Tenure of office for Crown Solicitors

88 Crown Solicitors hold their office at pleasure, and can be removed by the Governor-General acting, by convention, on the Attorney-General’s advice. In practice the Attorney-General would consult the Solicitor-General, as the person responsible for the practical oversight of the prosecution system.

89 One submission suggested that appointing Crown Solicitors for a fixed renewable term would be desirable, with regular reviews considering competency, efficiency and accountability. The Crown Law Office submission noted that the Solicitor-General has put into effect periodic performance reviews as envisaged by Laurenson and Taylor’s 1992 report Review of the Crown Solicitor’s Structure for the Solicitor-General.[42]

90 The Commission recommends that the existing system of tenure for Crown Solicitors remain. The ‘at pleasure’ nature of tenure by convention provides a high degree of security for Crown Solicitors. We have been unable to find any record of a Crown Solicitor being removed from office in New Zealand legal history. Equally, the prerogative nature of the appointment assures that, if necessary, a Crown Solicitor could be removed for serious misconduct or incompetence. The devolution of the power of decision from the Governor-General through the Attorney-General to the Solicitor-General creates a strong series of checks and balances removing the risk of political interference in the tenure of Crown Solicitors.

Crown Solicitors and indictable proceedings

Crown Solicitors to oversee prosecutions before the preliminary hearing

91 Crown Solicitors have a discretion regarding two vital aspects of a prosecution:

• whether a prosecution should be brought by indictment; and, if so,

• what charges should be proffered against an accused.

92 However, Crown Solicitors do not become involved in an indictable prosecution until long after it has commenced, and therefore exercise their discretionary powers late in the process. Depositions files, or records of the evidence given at a preliminary hearing, are forwarded to Crown Solicitors by the Registrar of the District Court some time after the preliminary hearing has been conducted. It is only at this stage that a Crown Solicitor can determine whether a prosecution by way of indictment should be pursued and, if so, what charges should be brought. By now, considerable human and financial resources have already been committed to the prosecution: the initial decisions to charge and the nature of the charges have been made, an indictable information has been laid in the court, witnesses have been briefed, given evidence, and been cross-examined at the preliminary hearing.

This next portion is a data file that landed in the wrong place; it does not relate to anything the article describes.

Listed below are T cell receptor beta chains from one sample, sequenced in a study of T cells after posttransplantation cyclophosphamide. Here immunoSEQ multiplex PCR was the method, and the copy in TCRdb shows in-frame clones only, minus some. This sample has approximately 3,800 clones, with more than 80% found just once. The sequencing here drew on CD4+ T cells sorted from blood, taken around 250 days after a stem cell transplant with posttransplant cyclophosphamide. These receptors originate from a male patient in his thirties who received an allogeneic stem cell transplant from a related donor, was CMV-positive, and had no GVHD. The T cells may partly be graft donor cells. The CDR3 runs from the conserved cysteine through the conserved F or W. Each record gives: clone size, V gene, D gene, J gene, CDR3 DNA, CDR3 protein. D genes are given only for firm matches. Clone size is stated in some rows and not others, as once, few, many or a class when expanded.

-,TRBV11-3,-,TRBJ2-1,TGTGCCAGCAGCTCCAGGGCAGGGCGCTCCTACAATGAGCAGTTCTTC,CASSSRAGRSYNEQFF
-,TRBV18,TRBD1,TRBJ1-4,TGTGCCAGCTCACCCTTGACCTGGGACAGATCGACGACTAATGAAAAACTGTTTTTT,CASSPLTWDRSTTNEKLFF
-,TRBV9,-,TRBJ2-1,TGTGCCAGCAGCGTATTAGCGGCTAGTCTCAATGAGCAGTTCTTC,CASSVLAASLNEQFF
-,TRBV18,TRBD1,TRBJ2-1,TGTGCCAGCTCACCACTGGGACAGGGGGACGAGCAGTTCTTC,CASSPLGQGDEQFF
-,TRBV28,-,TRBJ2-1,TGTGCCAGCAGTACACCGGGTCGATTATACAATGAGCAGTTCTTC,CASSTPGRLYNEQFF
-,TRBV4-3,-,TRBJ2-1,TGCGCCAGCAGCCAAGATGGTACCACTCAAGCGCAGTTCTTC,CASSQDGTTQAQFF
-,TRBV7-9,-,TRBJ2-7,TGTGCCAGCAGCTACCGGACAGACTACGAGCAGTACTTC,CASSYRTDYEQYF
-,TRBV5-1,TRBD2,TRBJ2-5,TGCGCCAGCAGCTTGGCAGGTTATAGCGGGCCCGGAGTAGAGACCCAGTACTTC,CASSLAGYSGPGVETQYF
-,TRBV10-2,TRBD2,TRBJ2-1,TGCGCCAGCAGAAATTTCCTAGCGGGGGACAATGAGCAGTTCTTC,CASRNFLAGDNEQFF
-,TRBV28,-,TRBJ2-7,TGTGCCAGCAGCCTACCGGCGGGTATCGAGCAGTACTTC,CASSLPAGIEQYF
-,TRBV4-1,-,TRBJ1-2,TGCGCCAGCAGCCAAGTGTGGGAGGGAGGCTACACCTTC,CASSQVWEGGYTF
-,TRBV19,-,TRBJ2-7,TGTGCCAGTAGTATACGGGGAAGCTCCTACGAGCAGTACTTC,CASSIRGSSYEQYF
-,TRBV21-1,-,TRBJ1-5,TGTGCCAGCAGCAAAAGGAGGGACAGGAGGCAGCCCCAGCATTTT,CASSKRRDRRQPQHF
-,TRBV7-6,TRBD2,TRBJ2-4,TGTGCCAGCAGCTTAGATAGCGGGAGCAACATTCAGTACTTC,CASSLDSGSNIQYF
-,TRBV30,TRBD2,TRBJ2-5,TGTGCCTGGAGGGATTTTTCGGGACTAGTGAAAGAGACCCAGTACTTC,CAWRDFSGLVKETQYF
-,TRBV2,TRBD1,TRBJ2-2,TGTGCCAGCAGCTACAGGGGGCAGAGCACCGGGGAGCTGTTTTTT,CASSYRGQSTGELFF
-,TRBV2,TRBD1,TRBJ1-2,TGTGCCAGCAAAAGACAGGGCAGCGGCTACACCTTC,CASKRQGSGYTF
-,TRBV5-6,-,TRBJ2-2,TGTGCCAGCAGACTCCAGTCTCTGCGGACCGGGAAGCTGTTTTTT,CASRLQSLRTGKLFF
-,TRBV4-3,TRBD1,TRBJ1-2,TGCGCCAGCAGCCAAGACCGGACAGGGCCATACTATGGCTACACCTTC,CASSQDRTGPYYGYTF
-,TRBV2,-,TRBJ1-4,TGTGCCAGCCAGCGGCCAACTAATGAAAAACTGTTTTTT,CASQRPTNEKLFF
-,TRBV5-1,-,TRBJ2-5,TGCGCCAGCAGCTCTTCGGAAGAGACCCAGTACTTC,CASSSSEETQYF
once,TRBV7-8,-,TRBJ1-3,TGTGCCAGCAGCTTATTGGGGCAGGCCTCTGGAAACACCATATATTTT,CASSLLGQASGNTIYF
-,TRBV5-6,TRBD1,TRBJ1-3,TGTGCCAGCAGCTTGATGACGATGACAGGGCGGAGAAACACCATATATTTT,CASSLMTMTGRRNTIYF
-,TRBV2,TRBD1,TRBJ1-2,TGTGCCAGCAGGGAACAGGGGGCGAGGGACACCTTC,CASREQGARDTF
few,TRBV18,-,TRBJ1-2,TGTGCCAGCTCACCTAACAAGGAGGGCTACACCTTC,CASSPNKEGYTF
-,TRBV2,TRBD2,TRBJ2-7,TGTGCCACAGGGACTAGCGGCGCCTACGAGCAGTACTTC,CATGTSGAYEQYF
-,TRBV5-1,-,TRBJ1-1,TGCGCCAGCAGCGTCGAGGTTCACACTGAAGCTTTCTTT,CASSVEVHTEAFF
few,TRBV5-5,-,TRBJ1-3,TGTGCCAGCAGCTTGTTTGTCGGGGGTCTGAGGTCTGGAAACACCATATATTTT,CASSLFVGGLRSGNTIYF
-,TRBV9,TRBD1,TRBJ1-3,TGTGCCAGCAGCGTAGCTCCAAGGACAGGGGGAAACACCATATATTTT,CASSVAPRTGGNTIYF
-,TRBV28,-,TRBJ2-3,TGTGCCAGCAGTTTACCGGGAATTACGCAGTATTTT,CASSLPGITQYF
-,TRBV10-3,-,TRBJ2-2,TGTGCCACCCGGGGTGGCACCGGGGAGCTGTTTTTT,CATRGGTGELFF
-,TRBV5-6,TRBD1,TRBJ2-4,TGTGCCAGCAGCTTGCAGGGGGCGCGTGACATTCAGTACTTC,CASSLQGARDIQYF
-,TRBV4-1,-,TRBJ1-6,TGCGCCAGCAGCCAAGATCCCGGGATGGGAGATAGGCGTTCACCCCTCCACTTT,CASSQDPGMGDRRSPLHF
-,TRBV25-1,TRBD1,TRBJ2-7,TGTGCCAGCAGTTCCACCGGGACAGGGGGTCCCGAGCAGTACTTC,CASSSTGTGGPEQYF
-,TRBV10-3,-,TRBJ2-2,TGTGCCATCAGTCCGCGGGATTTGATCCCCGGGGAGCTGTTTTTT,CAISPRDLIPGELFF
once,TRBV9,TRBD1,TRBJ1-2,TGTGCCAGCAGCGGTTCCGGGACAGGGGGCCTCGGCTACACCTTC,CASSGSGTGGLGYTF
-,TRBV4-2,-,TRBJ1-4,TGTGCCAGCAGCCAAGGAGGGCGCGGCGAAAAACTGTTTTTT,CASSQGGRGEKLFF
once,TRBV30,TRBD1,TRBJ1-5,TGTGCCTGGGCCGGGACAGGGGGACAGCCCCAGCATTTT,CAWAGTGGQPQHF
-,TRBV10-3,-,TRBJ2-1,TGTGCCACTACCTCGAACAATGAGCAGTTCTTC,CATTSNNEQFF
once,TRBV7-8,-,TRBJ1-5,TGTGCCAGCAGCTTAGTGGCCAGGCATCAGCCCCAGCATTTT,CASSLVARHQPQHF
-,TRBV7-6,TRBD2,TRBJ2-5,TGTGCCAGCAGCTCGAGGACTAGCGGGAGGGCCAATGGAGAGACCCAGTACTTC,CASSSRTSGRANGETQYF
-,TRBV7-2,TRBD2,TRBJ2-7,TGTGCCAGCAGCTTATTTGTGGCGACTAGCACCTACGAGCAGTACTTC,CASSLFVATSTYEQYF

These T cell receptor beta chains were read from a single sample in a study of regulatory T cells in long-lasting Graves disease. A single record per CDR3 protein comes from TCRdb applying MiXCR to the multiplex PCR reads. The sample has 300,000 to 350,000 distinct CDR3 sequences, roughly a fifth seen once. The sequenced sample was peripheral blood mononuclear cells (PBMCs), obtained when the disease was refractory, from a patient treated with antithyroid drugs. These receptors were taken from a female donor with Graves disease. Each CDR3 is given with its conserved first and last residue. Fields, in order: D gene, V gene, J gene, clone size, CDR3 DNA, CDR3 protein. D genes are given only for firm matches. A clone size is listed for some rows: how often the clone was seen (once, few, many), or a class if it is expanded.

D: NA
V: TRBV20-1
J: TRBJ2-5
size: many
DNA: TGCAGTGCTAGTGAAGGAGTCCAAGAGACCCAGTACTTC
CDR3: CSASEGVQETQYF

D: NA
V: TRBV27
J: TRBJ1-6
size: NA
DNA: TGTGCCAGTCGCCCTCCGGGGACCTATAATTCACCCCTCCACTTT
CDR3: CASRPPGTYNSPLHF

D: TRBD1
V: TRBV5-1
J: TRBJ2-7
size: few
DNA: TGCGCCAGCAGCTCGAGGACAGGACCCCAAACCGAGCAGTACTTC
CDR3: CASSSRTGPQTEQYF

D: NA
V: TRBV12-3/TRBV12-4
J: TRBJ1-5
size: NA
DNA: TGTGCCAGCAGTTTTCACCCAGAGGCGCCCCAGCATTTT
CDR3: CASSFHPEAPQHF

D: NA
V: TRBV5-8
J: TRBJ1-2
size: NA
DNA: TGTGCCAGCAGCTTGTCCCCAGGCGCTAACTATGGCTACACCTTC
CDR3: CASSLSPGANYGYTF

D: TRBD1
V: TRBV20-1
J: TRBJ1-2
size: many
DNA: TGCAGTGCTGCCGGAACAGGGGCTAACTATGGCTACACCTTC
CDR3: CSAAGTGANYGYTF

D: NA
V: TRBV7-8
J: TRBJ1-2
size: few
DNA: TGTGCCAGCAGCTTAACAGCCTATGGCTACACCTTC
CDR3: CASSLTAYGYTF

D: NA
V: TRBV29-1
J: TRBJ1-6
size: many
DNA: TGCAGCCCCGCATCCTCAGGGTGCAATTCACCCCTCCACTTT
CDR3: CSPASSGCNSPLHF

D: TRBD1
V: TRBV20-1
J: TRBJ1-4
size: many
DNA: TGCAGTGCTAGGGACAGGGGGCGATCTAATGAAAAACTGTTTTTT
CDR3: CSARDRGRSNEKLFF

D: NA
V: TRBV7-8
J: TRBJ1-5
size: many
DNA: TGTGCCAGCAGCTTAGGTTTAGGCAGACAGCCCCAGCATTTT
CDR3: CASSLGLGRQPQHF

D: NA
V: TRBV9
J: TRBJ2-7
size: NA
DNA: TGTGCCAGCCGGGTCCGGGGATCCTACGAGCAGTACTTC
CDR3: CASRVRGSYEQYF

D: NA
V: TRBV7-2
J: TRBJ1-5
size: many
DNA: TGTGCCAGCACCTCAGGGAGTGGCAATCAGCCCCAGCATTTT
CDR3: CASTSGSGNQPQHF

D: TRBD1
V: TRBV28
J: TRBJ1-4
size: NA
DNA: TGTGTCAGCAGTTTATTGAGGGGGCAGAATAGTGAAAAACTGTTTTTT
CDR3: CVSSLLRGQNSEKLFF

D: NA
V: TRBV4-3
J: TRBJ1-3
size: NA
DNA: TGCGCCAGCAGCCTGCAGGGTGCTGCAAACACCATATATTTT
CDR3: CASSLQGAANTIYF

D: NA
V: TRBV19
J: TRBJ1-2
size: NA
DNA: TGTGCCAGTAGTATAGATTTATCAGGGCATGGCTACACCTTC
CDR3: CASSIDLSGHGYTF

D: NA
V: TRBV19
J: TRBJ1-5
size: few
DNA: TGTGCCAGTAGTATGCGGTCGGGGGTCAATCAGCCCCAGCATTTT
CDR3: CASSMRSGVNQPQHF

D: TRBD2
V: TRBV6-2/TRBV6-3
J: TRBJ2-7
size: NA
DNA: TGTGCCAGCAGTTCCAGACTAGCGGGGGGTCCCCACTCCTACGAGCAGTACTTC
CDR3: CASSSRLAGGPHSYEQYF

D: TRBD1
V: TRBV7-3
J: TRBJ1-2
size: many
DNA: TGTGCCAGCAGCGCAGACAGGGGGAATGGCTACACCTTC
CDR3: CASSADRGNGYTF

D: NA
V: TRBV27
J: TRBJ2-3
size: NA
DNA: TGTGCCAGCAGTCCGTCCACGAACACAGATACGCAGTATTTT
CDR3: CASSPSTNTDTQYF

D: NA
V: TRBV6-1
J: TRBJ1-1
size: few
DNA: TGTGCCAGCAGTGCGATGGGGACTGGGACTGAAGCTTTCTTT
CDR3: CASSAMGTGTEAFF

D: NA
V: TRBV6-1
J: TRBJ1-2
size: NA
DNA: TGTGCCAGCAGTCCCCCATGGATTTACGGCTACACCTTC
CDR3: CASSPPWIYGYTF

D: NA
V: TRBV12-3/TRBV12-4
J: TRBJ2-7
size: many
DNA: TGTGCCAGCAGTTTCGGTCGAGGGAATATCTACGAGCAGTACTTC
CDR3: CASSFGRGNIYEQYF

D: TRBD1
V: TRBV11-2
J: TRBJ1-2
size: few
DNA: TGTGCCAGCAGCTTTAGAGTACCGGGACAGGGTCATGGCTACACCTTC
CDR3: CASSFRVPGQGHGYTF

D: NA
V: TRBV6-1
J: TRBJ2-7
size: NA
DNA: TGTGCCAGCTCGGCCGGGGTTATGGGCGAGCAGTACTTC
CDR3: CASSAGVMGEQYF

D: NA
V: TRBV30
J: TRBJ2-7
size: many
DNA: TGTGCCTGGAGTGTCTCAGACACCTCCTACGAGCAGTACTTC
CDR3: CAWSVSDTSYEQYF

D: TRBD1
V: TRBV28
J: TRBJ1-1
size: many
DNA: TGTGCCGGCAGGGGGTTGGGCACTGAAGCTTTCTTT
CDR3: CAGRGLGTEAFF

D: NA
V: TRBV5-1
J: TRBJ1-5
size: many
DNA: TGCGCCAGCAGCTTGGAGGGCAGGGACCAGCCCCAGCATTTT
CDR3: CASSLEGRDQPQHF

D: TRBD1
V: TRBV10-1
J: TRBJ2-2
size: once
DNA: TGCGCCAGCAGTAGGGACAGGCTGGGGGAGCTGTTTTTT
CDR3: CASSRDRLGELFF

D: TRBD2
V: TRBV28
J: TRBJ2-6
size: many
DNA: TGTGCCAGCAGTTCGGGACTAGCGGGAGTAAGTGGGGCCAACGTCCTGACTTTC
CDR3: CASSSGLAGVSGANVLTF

93 Late involvement by Crown Solicitors limits the effectiveness of their role as independent public prosecutors by restricting the scope of their powers of oversight and discretion to charge. The existing system is inefficient because the individual with the ultimate power to decide whether a prosecution is to proceed and what form it should take cannot make those decisions until very late in the process. It is also clearly desirable that the independent review of the investigation charging decision should be carried out as early as possible.

94 In their submission, the police were opposed to the earlier mandatory involvement of Crown Solicitors in indictable cases. They submitted that changes to the police prosecution structure and decision-making processes removed the need for earlier involvement (see paragraphs 112–118 for an outline of the proposed changes to the police prosecution structure). The police also pointed out that they often do consult Crown Solicitors in indictable cases. Other prosecuting agencies also did not favour the earlier involvement of Crown Solicitors. By contrast, Crown Solicitors were in favour of such a change. The Ministry of Justice was concerned that earlier involvement would have significant cost implications.

95 Having considered the submissions, we recommend that Crown Solicitors review all prosecution files once a plea is entered or an election for jury trial made,[43] to confirm that the original charges are appropriate, and to give guidance to police on evidential issues. Responsibility for conducting the preliminary hearing itself would remain with the police,[44] except in cases where police elect to instruct the Crown Solicitor (as is the present practice in relation to particularly serious or complex cases).

96 The Commission considers that earlier involvement of Crown Solicitors in indictable cases is likely to result in a number of significant improvements to the prosecution system: